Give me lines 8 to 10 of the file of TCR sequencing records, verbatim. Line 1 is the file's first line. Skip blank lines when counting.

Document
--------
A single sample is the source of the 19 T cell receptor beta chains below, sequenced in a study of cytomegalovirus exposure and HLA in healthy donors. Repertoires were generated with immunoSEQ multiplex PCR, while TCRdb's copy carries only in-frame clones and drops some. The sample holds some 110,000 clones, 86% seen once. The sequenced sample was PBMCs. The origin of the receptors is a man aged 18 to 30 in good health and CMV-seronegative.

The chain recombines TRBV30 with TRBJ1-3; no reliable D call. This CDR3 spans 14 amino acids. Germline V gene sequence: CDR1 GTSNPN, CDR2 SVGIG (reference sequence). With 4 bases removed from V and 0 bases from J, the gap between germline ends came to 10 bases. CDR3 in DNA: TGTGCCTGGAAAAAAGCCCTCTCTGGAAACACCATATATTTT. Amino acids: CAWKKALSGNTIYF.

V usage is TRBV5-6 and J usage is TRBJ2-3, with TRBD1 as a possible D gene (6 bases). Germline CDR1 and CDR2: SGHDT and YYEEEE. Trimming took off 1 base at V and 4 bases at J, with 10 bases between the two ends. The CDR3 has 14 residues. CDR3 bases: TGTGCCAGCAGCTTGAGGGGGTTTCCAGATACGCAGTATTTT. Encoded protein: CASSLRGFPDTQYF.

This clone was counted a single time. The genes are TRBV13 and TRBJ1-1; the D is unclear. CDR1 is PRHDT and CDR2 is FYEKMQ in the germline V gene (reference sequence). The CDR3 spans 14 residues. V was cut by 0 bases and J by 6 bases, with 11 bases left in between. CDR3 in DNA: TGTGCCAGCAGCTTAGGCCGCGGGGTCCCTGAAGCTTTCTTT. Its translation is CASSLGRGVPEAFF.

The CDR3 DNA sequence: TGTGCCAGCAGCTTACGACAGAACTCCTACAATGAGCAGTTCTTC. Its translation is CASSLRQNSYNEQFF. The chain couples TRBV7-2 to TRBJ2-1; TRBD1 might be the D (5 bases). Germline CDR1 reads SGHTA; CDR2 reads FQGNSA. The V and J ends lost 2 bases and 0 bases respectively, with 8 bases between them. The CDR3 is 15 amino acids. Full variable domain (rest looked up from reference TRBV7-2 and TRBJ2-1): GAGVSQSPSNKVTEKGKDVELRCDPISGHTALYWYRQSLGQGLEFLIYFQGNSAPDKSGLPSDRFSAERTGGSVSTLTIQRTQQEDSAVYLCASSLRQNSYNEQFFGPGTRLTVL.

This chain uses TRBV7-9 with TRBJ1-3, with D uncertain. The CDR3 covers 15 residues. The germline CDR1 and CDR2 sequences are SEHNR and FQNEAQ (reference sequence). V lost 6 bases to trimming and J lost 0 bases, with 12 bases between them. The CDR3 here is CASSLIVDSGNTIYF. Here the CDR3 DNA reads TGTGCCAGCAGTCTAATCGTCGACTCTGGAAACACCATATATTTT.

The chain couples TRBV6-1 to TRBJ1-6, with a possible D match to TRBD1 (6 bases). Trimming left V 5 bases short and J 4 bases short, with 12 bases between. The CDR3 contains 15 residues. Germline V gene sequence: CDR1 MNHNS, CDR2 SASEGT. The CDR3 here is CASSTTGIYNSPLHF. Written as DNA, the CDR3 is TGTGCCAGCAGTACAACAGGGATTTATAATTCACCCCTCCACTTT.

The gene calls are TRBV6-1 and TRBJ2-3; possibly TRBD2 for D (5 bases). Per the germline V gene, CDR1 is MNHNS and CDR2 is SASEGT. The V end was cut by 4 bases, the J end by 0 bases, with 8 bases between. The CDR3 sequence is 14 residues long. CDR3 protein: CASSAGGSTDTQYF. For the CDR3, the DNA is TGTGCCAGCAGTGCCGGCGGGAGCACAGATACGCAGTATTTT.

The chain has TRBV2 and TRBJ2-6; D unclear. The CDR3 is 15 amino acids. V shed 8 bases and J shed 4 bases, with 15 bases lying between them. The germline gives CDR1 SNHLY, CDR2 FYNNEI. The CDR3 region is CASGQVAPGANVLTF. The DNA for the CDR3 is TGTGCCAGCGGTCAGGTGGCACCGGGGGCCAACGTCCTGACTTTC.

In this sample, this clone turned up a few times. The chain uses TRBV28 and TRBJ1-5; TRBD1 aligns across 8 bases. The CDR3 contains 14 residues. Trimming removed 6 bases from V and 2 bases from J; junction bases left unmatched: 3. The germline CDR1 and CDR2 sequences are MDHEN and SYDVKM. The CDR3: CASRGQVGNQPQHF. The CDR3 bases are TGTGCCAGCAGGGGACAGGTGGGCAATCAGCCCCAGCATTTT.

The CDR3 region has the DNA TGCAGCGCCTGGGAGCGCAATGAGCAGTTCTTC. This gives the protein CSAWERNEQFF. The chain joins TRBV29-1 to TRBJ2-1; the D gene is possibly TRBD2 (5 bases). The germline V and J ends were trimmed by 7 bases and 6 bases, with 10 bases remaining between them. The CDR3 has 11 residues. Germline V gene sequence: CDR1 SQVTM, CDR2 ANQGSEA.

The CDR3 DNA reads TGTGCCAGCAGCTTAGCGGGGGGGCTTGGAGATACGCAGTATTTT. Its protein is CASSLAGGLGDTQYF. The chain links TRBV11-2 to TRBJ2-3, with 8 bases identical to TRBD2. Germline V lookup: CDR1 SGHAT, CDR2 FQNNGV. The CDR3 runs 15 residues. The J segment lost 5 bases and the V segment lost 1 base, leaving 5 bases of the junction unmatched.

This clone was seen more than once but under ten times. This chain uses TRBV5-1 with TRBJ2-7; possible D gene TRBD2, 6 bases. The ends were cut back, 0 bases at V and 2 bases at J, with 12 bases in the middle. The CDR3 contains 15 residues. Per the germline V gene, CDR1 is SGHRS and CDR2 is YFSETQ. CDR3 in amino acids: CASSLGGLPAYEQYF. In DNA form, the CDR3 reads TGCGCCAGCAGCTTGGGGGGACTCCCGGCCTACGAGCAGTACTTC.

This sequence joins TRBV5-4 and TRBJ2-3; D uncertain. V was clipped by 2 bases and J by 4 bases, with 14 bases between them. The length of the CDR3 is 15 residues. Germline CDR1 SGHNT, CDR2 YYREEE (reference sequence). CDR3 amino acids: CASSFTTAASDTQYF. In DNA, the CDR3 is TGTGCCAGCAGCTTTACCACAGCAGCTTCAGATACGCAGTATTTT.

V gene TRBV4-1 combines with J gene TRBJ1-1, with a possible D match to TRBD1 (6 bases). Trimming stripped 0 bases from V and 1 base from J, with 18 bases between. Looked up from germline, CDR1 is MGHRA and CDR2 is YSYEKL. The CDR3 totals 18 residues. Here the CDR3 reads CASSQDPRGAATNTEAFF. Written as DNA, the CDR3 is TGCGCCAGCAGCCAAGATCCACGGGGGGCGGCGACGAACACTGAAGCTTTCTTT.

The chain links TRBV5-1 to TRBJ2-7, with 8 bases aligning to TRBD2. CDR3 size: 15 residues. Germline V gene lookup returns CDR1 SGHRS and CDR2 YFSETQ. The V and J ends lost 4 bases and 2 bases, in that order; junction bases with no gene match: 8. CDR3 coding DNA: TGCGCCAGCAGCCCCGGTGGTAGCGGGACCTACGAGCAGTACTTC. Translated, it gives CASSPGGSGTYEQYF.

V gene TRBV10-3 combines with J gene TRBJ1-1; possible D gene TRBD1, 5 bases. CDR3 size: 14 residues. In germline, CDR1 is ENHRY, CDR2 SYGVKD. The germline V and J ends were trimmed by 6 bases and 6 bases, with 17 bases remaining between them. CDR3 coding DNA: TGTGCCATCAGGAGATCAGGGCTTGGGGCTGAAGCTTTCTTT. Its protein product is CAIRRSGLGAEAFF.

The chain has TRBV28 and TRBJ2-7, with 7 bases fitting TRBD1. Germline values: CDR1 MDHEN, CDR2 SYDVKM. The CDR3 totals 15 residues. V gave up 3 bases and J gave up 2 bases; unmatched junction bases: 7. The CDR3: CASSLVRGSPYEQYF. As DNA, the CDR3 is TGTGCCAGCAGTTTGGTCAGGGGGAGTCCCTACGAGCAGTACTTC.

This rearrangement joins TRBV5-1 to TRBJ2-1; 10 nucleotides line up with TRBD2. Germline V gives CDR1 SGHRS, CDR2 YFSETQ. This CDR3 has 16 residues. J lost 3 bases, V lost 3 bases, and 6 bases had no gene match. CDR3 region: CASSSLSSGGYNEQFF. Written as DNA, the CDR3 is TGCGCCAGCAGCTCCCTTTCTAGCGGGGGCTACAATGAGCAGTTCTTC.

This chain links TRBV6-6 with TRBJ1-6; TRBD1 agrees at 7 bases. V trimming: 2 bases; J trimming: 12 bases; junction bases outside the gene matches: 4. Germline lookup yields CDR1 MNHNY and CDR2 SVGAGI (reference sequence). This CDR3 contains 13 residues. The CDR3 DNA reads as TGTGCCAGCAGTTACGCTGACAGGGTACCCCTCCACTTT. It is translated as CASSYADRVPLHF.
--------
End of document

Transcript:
The gene calls are TRBV6-1 and TRBJ2-3; possibly TRBD2 for D (5 bases). Per the germline V gene, CDR1 is MNHNS and CDR2 is SASEGT. The V end was cut by 4 bases, the J end by 0 bases, with 8 bases between. The CDR3 sequence is 14 residues long. CDR3 protein: CASSAGGSTDTQYF. For the CDR3, the DNA is TGTGCCAGCAGTGCCGGCGGGAGCACAGATACGCAGTATTTT.

The chain has TRBV2 and TRBJ2-6; D unclear. The CDR3 is 15 amino acids. V shed 8 bases and J shed 4 bases, with 15 bases lying between them. The germline gives CDR1 SNHLY, CDR2 FYNNEI. The CDR3 region is CASGQVAPGANVLTF. The DNA for the CDR3 is TGTGCCAGCGGTCAGGTGGCACCGGGGGCCAACGTCCTGACTTTC.

In this sample, this clone turned up a few times. The chain uses TRBV28 and TRBJ1-5; TRBD1 aligns across 8 bases. The CDR3 contains 14 residues. Trimming removed 6 bases from V and 2 bases from J; junction bases left unmatched: 3. The germline CDR1 and CDR2 sequences are MDHEN and SYDVKM. The CDR3: CASRGQVGNQPQHF. The CDR3 bases are TGTGCCAGCAGGGGACAGGTGGGCAATCAGCCCCAGCATTTT.